Figuring out a new identity: how my diagnosis was received by those around me in academia

When I was diagnosed, I had been with Marc for about 6 months. Our relationship had gotten to a kind of weird funk because of fibro, to the point where he told me that I seemed like I just did not want to have conversations with him anymore (not true, of course — I just did not have the energy to hold in-depth conversations, being barely able to comprehend simple questions like “how was your day?”). Getting a diagnosis was both a relief and terrifying. I had an explanation for what was going on with me, but something was actually wrong with me.

Marc’s reaction was fantastic – he asked me how he could best support me and make my life easier. Reactions from my closer friends – the ones who knew that I was struggling with a slew of symptoms that got no relief – ranged from being grateful that I finally had an answer to wondering what exactly fibromyalgia is.

The reaction from my professors was overwhelmingly positive too. All of them told me to take time to process my new diagnosis and to take care of myself. Even though I had medical documentation that I could offer as proof, I had established a good enough relationship with them that they took me at face value and didn’t question the authenticity of my diagnosis.

The real issues don’t stem from telling people your diagnosis — they rear up in the aftermath, when you are trying to adjust to life with fibromyalgia. 

Graduate school, unsurprisingly, requires immense brain expenditure. It’s not unusual to read a book a week, or a series of articles totaling hundreds of pages, and then spending time discussing in detail. Seminars are long and require you to sit in often uncomfortable chairs for hours. On top of all that, there is your own research, and the extra things you should be doing beyond classes — preparing articles for publication, going to conferences, serving on various committees, etc.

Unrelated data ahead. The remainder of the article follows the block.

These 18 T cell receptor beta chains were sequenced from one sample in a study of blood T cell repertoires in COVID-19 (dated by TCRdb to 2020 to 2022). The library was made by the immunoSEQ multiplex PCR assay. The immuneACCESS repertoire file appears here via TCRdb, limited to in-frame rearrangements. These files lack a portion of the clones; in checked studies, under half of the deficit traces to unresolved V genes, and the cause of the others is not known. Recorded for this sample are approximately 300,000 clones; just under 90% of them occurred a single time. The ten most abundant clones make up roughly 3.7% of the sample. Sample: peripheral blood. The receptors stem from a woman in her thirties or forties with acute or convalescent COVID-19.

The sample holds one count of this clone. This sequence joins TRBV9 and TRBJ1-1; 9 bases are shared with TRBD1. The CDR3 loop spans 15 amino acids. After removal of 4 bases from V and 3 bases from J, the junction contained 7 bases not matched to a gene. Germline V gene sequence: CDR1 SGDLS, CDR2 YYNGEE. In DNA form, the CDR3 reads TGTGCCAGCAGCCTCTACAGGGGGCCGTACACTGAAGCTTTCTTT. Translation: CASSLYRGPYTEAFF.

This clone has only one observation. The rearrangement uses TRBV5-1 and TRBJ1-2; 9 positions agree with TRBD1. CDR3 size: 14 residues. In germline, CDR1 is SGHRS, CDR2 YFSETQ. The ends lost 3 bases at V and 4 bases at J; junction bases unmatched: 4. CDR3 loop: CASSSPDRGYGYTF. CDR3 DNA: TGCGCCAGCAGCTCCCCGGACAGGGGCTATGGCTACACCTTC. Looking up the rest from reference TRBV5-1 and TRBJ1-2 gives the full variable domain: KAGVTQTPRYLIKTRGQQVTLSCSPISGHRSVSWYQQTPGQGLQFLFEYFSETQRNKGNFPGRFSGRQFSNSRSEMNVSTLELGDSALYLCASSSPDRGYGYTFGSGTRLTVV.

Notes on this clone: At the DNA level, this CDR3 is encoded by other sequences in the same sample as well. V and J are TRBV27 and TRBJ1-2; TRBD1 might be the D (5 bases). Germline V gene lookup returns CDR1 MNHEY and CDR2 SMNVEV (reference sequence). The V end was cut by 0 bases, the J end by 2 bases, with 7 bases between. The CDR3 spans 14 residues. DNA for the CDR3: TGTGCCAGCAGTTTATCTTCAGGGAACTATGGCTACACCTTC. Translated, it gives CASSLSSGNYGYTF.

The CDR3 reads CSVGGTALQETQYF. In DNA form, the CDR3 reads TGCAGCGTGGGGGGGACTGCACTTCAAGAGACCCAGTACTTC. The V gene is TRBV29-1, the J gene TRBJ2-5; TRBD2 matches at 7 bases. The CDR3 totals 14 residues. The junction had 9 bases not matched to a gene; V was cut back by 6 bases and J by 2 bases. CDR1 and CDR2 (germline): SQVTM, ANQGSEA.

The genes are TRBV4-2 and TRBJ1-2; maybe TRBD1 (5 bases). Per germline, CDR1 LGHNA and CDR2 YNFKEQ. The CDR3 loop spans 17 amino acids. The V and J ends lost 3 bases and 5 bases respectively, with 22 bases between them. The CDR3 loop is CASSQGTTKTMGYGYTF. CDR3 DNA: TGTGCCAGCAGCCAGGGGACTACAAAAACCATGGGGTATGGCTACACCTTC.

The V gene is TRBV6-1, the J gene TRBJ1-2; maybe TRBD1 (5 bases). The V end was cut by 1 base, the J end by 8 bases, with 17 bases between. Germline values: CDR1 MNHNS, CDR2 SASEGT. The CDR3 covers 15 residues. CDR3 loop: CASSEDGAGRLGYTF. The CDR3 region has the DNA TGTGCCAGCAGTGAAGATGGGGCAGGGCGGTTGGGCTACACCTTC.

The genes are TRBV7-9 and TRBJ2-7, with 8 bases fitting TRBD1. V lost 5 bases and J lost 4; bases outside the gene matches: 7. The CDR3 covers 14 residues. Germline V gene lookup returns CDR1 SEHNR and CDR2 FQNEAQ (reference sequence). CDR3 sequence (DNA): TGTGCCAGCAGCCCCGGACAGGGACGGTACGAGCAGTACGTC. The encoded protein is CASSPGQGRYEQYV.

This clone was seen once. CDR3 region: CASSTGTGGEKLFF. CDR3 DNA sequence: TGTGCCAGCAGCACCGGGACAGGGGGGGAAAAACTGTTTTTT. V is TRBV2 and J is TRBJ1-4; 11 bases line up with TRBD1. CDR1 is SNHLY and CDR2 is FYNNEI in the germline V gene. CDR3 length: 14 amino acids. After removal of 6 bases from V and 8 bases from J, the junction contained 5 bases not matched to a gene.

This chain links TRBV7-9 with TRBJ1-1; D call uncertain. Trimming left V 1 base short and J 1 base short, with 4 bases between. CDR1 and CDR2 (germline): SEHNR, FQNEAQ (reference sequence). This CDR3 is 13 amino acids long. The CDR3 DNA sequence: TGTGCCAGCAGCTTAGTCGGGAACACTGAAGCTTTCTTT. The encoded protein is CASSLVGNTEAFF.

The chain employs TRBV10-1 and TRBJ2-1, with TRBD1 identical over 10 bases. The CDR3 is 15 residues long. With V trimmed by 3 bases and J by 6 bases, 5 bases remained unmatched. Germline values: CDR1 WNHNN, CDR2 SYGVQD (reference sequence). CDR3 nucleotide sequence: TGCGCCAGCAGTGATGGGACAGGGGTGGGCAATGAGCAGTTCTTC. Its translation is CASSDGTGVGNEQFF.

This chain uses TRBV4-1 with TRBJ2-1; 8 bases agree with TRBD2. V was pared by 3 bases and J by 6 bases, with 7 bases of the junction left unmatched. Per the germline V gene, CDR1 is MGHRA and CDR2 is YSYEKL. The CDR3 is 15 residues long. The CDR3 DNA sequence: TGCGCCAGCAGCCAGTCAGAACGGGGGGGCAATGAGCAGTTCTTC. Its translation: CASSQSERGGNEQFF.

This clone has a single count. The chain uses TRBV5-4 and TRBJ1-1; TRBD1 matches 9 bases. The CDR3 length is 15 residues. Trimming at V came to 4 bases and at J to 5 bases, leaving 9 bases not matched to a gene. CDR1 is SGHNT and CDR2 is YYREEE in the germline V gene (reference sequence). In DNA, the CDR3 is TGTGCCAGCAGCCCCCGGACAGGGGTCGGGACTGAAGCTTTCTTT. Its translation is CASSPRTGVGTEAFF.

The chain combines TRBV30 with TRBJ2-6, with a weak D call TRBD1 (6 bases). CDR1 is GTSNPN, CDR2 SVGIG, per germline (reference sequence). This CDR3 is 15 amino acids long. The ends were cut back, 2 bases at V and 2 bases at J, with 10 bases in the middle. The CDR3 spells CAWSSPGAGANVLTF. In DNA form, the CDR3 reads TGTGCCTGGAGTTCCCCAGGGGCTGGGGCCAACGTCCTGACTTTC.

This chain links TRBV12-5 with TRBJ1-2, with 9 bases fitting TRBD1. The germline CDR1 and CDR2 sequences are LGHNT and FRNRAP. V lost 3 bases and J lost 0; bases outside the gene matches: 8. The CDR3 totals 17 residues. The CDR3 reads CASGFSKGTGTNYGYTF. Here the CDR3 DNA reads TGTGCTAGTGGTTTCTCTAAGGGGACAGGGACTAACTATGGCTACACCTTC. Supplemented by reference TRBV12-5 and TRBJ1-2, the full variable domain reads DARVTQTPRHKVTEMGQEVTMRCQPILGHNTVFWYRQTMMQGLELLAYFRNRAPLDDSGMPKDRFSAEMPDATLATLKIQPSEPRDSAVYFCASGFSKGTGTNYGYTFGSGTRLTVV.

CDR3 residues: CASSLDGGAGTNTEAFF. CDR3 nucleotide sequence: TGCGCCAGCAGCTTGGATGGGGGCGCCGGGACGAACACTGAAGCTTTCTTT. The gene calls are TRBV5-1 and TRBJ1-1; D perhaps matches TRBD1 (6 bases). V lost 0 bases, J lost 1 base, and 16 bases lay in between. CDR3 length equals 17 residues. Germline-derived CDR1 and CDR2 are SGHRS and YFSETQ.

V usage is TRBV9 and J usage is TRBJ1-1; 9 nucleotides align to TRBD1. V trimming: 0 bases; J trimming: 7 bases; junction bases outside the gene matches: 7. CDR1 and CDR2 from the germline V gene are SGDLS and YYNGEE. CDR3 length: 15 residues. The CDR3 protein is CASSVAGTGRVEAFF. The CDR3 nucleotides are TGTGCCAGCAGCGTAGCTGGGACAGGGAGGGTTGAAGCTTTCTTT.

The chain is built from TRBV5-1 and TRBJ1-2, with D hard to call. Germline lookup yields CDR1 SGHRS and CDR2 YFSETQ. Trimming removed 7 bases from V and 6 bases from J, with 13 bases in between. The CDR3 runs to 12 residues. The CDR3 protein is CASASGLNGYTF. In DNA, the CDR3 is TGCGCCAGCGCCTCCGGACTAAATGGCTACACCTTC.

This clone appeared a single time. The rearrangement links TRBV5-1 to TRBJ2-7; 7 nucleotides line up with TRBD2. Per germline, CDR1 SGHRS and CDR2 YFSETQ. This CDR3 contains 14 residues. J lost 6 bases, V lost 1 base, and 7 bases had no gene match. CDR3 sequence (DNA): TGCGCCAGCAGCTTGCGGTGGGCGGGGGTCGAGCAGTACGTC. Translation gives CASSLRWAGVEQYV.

Most of these things are now more difficult for me. Having to sit for three hours in an uncomfortable chair is torture and sometimes leads to pain flare-ups that last days. I have to make an extra effort to focus on discussions in class which then leave me even more drained. This affects the quality of my work, the amount of extra things I can take on, and my willingness to volunteer for new projects.

It’s difficult to keep reminding professors that my disability makes things difficult for me. I feel like I’m making excuses, because it has been a year since my diagnosis and I just should be BETTER by now. I worry that their goodwill will thin out, that they will stop thinking of me for new opportunities, that they think I am making excuses when I just can’t get my brain to focus on something. And I don’t want special treatment, either. I want to be held at the same standards as my peers, but my reality is that chronic illness makes it a million times harder.

I need more time to fulfill the requirements and I can’t have as busy a load as my program would like me to have, but that does not mean I can’t do good academic work.

I find myself constantly apologizing to my professors for taking longer than I wanted to finish papers or do things, and feel I am constantly playing catch-up. I know I can do the work, I know I can do the work well, but I don’t know how to balance fibromyalgia with it all. Simply ignoring it obviously does not work, but I also don’t want to let it define my life and my abilities.

It’s a weird sort of limbo.

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